Courtesy Brooks Lake Lodge and Spa (Courtesy Photo)
  • A 24/7 webcam at the Brooks Lake Lodge website gives anyone from anywhere a view the place and how little — or how much — snow it has.
    A 24/7 webcam at the Brooks Lake Lodge website gives anyone from anywhere a view the place and how little — or how much — snow it has. (Courtesy Brooks Lake Lodge and Spa)
  • A New Year's Day tradition at Brooks Lake Lodge is an icy polar plunge.
    A New Year's Day tradition at Brooks Lake Lodge is an icy polar plunge. (Courtesy Brooks Lake Lodge and Spa)
  • Courtesy Brooks Lake Lodge and Spa
    Courtesy Brooks Lake Lodge and Spa (Courtesy Photo)
  • During Wyoming's legendary winters, Brooks Lake Lodge is a natural playground. But the only way to get there is in a snowcat or on a snowmobile.
    During Wyoming's legendary winters, Brooks Lake Lodge is a natural playground. But the only way to get there is in a snowcat or on a snowmobile. (Courtesy Brooks Lake Lodge and Spa)

Logs Too Big To Hug

Brooks Lake Lodge was first called TwoGwoTee Inn, for nearby Togwotee Pass, from a Shoshone word for spear. Many logs were rough-hewn from the surrounding forest, today the Shoshone National Forest.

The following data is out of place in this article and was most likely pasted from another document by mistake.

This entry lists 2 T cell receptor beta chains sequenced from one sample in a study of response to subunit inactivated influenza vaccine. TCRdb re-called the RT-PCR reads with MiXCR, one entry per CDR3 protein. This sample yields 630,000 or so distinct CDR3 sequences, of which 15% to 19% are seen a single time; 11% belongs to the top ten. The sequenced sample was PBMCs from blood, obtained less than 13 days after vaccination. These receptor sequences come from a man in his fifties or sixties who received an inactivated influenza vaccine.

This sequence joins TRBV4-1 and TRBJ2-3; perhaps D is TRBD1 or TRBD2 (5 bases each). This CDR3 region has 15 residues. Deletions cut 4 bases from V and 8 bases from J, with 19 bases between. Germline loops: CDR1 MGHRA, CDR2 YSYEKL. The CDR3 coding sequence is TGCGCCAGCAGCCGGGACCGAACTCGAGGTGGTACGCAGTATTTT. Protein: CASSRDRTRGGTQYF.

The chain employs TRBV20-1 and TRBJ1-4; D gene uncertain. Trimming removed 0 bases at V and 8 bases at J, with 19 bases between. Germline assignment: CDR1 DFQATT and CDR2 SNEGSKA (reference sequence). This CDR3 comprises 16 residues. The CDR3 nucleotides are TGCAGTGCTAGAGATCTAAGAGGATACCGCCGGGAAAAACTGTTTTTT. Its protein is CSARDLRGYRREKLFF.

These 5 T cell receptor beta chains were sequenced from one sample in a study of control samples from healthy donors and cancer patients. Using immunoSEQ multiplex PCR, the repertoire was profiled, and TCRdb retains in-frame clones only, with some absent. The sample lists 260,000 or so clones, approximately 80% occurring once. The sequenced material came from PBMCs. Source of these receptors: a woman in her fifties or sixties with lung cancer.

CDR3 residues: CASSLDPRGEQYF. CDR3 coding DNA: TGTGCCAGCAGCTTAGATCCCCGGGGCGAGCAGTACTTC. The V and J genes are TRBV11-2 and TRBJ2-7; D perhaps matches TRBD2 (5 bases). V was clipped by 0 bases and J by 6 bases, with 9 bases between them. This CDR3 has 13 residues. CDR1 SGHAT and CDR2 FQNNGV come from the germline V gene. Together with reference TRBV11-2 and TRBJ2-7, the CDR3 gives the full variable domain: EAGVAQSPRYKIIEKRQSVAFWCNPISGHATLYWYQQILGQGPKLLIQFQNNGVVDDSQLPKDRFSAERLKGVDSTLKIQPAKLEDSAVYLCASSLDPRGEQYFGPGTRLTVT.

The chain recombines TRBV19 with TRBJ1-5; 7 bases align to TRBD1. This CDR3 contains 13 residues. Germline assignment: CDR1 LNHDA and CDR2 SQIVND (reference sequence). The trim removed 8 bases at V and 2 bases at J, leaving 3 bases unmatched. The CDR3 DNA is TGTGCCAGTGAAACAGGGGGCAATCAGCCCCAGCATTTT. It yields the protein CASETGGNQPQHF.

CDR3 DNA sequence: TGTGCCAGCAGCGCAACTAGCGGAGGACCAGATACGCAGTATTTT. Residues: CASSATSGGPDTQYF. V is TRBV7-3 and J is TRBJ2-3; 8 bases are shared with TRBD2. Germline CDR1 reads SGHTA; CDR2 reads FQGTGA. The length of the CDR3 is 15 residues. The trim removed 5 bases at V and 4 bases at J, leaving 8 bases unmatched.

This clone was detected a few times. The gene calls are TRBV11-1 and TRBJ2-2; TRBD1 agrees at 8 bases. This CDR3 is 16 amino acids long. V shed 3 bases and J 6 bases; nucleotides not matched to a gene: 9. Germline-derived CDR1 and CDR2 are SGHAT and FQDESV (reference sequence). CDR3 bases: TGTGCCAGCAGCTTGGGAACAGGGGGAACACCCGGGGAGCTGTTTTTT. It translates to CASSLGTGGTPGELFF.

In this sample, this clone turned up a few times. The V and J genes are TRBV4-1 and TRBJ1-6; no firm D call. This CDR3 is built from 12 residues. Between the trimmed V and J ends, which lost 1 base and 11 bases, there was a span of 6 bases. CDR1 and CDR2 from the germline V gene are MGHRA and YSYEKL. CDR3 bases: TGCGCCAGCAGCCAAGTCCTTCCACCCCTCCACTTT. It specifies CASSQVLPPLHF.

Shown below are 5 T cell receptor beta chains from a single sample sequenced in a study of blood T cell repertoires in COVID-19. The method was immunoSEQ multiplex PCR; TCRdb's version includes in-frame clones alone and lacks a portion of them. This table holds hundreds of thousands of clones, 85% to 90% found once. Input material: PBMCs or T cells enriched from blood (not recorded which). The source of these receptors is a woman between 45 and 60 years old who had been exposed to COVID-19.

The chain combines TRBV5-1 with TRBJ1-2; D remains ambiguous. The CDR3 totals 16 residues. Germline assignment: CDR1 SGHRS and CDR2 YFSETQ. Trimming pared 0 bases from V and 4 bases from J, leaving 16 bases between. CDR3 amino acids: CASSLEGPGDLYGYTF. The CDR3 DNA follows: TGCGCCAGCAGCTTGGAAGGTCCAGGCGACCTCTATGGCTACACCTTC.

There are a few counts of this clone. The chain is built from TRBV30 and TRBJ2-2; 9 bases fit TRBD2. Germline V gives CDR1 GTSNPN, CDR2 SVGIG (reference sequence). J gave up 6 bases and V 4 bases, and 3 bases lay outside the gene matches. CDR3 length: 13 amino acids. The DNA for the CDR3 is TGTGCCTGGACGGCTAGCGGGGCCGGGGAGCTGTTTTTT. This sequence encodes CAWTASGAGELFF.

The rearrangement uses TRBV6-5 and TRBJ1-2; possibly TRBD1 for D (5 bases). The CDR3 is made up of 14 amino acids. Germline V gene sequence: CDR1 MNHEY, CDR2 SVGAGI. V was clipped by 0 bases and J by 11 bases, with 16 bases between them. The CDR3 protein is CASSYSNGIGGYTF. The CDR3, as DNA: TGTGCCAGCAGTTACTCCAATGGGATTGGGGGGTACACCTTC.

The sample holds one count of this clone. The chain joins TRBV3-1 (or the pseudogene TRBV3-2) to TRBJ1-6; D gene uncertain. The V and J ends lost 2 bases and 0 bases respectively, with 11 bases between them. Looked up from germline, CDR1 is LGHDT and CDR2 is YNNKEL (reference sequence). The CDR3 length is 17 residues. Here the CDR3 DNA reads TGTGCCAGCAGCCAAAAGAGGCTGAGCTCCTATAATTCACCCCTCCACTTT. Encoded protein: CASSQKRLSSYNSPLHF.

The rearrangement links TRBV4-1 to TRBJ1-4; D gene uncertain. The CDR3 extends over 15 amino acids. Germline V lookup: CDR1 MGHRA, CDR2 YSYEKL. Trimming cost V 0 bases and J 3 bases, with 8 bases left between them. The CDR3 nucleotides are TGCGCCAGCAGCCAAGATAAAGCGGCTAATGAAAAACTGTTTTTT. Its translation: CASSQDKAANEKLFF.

The very largest of the logs are so massive that few human arms could fit around them. Those were likely brought in from Oregon, Tousignant said.

“They put this lodge up with block and tackle and horses, you know?” he said.

The wonder is clear in his voice, despite the number of times he’s told the tale to visiting guests over his last five years as manager.

Fire has come for the lodge seven times, he told Cowboy State Daily, but it’s somehow still standing, and its history and heritage are still miraculously intact.

The most recent fire, in July 2019, happened during a predecessor’s tenure.

“He woke up in the middle of the night because he just felt weird,” Tousignant said. “And he looked out the door and saw that the lodge was on fire. What had happened was with this chimney, there’s a spark arrestor, and the spark arrestor was broken.”